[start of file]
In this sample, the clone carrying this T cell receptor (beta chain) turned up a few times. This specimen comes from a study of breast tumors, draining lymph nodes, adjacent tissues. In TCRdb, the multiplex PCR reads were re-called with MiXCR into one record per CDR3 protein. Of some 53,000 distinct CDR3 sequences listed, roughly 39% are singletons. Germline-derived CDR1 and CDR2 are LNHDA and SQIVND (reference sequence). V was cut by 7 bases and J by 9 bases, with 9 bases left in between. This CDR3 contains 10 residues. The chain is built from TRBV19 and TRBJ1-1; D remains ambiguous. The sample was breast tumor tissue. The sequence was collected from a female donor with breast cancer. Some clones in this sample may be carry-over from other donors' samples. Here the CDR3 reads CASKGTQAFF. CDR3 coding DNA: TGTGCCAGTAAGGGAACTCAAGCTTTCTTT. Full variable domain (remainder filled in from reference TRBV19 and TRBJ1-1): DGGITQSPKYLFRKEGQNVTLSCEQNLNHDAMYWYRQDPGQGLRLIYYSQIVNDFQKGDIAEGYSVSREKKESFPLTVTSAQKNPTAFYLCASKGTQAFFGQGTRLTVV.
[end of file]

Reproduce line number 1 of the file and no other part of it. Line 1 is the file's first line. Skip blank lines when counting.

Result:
In this sample, the clone carrying this T cell receptor (beta chain) turned up a few times. This specimen comes from a study of breast tumors, draining lymph nodes, adjacent tissues. In TCRdb, the multiplex PCR reads were re-called with MiXCR into one record per CDR3 protein. Of some 53,000 distinct CDR3 sequences listed, roughly 39% are singletons. Germline-derived CDR1 and CDR2 are LNHDA and SQIVND (reference sequence). V was cut by 7 bases and J by 9 bases, with 9 bases left in between. This CDR3 contains 10 residues. The chain is built from TRBV19 and TRBJ1-1; D remains ambiguous. The sample was breast tumor tissue. The sequence was collected from a female donor with breast cancer. Some clones in this sample may be carry-over from other donors' samples. Here the CDR3 reads CASKGTQAFF. CDR3 coding DNA: TGTGCCAGTAAGGGAACTCAAGCTTTCTTT. Full variable domain (remainder filled in from reference TRBV19 and TRBJ1-1): DGGITQSPKYLFRKEGQNVTLSCEQNLNHDAMYWYRQDPGQGLRLIYYSQIVNDFQKGDIAEGYSVSREKKESFPLTVTSAQKNPTAFYLCASKGTQAFFGQGTRLTVV.